Wildlife on Drumeen farm
Drumeen farm has also been surveyed for its wildlife and bird populations.
“The results of these surveys reflect four decades of planting and managing 58ac of native broadleaf forestry and many miles of hedges. Also maintaining a farming system of multiple crops and permanent species rich pasture, small fields, ponds and numerous bird and bat boxes.
“These practices have led, over the years, to colonies of red squirrels, buzzards, endangered long-eared owls and other large bird, predators,” Colchester said.
The family’s passion for beekeeping ensures maximum natural pollination of the unsprayed oilseed rape, fruit crops, and wild flower corridors that intersect the landscape.
Our organic licence means that we don’t use synthetic fertilisers, pesticides, fungicides, herbicides or other chemicals or genetically modified seeds. We call our organic oil ‘Bee Friendly’.
The farm has always been managed to minimise outside inputs. Producing a rich animal protein – the expelled rape meal – has meant avoiding the practise of importing soya bean.
“In 2006 my parents bought the oil press to expel the rape meal. When I returned from volunteering for a year at the refugee and food camps on the Somali/Ethiopian border, I decided I wanted to develop a sustainable food enterprise.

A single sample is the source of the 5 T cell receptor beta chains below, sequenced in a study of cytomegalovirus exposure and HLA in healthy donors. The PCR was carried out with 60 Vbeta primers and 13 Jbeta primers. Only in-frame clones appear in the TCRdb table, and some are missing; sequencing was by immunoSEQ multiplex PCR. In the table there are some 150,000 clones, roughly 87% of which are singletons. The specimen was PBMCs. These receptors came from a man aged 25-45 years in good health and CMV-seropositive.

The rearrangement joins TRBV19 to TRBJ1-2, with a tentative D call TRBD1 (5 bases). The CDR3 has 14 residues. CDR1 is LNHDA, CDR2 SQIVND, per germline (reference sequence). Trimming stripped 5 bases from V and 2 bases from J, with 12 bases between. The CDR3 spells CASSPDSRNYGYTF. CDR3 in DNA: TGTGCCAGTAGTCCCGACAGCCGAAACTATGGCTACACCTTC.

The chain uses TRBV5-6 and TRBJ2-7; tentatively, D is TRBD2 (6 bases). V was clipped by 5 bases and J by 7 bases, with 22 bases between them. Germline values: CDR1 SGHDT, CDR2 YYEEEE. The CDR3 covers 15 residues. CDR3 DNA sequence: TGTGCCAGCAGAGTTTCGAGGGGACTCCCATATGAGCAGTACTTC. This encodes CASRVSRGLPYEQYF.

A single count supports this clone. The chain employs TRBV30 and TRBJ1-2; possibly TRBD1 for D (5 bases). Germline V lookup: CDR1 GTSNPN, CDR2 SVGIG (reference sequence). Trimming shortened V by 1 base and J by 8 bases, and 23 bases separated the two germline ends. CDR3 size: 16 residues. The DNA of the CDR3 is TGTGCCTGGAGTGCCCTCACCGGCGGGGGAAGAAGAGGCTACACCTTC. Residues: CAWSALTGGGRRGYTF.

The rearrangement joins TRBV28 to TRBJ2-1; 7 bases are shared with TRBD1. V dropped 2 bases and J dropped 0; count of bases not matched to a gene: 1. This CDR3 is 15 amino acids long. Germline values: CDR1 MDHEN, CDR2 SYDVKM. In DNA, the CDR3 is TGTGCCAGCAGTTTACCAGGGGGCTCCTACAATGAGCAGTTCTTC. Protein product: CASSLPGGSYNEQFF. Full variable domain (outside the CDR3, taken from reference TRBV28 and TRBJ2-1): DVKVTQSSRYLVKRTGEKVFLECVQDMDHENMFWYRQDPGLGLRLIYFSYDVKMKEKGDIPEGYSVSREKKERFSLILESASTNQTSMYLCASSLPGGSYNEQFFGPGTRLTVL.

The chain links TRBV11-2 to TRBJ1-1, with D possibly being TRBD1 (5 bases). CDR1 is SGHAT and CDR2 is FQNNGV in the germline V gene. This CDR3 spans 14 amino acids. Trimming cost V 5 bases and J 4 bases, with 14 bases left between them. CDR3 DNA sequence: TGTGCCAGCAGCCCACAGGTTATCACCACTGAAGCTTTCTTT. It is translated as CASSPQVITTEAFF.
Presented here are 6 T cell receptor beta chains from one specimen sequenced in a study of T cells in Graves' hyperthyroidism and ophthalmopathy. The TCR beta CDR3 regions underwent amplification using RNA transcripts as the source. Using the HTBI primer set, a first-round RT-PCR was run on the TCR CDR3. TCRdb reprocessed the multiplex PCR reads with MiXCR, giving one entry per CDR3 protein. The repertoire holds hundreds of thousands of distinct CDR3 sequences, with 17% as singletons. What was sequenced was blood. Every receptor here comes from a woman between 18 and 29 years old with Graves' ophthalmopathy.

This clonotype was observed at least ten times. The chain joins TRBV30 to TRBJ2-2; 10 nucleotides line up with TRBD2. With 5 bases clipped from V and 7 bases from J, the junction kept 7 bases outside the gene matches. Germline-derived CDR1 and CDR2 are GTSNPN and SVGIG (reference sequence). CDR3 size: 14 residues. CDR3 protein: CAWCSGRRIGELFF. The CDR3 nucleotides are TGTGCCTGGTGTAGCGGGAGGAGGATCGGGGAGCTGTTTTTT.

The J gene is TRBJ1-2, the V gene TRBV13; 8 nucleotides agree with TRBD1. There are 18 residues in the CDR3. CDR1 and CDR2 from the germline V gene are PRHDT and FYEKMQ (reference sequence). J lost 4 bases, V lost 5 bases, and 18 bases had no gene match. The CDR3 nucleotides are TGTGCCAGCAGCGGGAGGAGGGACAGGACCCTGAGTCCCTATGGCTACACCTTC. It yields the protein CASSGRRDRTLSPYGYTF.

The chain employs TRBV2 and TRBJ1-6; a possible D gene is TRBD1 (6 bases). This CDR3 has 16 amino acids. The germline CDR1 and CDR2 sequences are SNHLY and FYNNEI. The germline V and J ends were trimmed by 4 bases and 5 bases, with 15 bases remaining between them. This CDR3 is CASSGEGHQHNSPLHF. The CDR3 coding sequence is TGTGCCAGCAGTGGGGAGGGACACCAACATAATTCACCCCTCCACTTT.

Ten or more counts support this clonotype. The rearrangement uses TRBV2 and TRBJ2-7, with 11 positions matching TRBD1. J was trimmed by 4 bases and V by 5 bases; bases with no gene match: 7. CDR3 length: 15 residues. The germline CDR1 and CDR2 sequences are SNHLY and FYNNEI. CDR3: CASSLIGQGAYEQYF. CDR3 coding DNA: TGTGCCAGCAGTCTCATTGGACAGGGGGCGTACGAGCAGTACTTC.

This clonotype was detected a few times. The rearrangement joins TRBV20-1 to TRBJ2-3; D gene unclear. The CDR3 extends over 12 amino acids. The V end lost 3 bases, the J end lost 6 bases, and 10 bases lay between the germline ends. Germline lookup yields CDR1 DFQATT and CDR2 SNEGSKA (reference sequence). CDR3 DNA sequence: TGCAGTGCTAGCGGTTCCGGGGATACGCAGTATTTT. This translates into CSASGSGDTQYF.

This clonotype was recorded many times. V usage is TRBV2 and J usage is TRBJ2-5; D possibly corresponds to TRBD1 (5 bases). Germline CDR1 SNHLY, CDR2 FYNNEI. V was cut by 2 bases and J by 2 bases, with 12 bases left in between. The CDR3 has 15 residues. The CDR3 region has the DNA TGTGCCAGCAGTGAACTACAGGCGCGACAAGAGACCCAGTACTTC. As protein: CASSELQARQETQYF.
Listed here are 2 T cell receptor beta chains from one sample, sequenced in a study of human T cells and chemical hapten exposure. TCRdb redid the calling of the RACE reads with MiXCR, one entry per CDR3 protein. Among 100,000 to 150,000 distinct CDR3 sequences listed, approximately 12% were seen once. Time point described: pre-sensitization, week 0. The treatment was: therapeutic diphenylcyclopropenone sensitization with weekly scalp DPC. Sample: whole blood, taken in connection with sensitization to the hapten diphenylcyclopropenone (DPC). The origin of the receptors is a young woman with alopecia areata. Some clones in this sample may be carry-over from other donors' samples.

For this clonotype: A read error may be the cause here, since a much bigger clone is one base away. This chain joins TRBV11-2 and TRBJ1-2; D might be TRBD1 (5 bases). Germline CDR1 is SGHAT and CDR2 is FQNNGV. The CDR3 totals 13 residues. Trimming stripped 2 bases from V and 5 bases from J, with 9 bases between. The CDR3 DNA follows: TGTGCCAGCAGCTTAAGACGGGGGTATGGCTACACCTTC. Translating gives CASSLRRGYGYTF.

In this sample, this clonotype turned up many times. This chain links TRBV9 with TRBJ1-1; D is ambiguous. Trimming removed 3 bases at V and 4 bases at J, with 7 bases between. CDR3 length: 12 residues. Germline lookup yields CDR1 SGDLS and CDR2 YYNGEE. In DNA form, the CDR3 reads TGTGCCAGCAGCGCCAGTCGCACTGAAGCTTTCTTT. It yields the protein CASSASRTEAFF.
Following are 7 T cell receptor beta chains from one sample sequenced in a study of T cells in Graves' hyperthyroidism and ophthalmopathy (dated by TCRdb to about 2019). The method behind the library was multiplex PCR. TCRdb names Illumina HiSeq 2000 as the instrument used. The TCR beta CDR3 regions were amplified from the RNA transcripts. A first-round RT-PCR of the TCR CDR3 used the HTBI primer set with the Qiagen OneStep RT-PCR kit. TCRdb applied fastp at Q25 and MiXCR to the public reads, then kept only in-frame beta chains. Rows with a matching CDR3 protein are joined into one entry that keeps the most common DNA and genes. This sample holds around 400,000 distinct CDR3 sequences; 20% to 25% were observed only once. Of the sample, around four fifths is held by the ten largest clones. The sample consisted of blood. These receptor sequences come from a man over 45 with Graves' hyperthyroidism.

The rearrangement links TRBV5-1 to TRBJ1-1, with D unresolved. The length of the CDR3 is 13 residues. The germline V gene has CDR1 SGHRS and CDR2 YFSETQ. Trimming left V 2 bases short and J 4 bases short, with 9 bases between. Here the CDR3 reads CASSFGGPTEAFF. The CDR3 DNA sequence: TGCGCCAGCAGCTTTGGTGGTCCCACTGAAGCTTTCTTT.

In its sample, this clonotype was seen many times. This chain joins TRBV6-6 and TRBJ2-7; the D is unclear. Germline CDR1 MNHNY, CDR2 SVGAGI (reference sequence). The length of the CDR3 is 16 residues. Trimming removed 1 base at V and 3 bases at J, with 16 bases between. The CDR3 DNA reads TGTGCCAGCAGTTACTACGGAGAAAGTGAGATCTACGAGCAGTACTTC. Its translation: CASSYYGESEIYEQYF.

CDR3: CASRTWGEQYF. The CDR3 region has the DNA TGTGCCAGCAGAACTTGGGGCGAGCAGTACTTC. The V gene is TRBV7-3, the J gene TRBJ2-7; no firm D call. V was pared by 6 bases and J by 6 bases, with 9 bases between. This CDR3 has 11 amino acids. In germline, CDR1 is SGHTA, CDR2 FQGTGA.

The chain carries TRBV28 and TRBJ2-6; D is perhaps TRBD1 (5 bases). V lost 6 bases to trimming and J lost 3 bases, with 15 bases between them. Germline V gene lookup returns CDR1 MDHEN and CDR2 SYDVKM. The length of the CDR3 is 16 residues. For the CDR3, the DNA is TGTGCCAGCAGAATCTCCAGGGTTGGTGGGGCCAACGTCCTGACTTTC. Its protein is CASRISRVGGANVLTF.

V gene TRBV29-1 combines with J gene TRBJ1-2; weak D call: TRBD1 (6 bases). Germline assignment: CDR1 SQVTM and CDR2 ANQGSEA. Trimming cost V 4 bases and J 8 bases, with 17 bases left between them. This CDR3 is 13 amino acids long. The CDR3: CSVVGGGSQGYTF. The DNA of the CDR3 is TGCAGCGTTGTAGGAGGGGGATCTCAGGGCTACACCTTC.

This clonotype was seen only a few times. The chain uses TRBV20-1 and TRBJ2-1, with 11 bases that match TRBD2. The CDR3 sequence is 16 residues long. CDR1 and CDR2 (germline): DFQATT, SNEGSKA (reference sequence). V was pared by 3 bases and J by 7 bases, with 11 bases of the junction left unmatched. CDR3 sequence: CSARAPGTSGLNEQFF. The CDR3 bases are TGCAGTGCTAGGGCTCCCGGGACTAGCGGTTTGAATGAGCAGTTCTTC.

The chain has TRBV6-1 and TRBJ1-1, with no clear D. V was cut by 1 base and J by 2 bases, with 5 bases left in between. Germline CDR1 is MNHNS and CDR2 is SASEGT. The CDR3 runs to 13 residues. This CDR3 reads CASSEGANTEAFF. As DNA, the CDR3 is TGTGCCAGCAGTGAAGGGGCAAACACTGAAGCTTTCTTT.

“This is how our rapeseed oil business was born and how the now large Irish rapeseed oil industry was brought to Ireland. We were able to use or convert many of the existing farm buildings into what was required for the oil business.
“We sought three organic grants from the Department of Agriculture for equipment. The grants were a great help and the paperwork really was minimal. We started small and bought as we grew – which meant we were always debt-free, and did not have to add the cost of the bank’s interest to our products,” Colchester concluded.